You know that taking on projects in addition to your core tasks is a key step in moving out of your entry-level position and into a more interesting role. But finding a potential project and the time to do it seems daunting, doesn’t it? It isn’t. Just remember to start small.
In the beginning, you’re just looking to show that you’re interested in contributing, that you want to learn, and that you have the self-leadership to prioritize your own time. It doesn’t have to be a high-profile project and it doesn’t have to take a huge amount of time. Here’s an example:
Early on in my corporate life, I worked in the accounting department, doing primarily data-entry. Not very exciting and I was dying for something more interesting. I knew my manager wanted to make the accounting page on the company’s intranet more valuable, so I let her know that this was a skill I was interested in and that I’d be happy to put in the time to learn and to upgrade the site. She was supportive and approved the project. The result? I demonstrated my motivation and interest in learning new things, made a contact within the IT department and got to do something different for a few hours.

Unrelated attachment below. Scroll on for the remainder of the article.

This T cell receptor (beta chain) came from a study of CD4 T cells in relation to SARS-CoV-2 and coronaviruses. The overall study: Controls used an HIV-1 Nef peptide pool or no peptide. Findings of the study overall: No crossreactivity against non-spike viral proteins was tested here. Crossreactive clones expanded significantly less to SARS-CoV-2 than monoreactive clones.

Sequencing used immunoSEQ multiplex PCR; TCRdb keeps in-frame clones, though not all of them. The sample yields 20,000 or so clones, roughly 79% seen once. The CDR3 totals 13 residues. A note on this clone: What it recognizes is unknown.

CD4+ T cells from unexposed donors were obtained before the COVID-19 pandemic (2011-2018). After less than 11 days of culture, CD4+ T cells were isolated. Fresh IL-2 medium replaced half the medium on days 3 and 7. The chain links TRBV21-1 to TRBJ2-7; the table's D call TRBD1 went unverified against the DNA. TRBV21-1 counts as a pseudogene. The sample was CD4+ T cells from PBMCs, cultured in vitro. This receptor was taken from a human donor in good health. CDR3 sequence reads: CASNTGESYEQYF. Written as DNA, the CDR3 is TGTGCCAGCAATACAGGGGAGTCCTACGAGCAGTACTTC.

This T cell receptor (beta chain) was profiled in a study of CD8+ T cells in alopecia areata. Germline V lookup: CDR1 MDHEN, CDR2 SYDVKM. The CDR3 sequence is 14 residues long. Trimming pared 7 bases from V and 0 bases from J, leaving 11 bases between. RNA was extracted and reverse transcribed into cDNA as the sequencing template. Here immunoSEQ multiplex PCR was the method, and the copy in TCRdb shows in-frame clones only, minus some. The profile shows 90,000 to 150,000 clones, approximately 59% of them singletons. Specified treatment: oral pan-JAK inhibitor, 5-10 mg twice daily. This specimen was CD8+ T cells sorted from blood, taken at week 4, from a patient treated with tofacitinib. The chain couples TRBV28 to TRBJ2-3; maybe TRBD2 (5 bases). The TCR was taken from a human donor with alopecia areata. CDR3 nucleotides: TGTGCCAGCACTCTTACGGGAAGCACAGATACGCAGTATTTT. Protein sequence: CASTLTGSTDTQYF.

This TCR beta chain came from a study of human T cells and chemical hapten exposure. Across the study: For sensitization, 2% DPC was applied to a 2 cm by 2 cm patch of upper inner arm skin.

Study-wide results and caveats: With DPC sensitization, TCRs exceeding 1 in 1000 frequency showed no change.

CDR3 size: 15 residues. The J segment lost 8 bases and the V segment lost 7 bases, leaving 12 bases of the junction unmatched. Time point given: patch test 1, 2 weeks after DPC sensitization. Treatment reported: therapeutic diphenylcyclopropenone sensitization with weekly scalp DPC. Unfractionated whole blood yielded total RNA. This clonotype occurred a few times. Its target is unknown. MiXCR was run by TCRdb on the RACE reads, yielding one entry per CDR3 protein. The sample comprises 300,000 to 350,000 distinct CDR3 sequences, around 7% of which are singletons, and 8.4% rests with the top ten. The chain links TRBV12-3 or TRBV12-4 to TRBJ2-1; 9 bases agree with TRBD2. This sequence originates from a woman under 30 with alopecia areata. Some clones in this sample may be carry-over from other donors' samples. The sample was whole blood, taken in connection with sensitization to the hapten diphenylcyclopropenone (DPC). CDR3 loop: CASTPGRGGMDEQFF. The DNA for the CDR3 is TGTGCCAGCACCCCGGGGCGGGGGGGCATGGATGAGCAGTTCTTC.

Shortly thereafter, the company was moving into a new building and my manager was on the cross-functional team doing office design and furniture selection. She needed a back-up representative when she had other commitments and so who do you think she chose? She’d already seen that I was motivated, dependable and able to manage my priorities. I was there as a placeholder for my boss – taking notes, etc. – but it allowed me to meet people outside of my department and gave me insight into how large projects were handled. I also learned a lot about cube systems, which served me later on as a project manager.
Neither of these projects required a large time or energy commitment, but they were highly valuable to my career. Over time, I was given larger, more complex projects and eventually, promotions. And it all built off an initial expression of interest and the willingness to try something new.
So stop waiting for an amazing project to fall into your lap. Go find something small and get started now.
(Photo by Sherman Geronimo-Tan via Flickr, licensed under Creative Commons)
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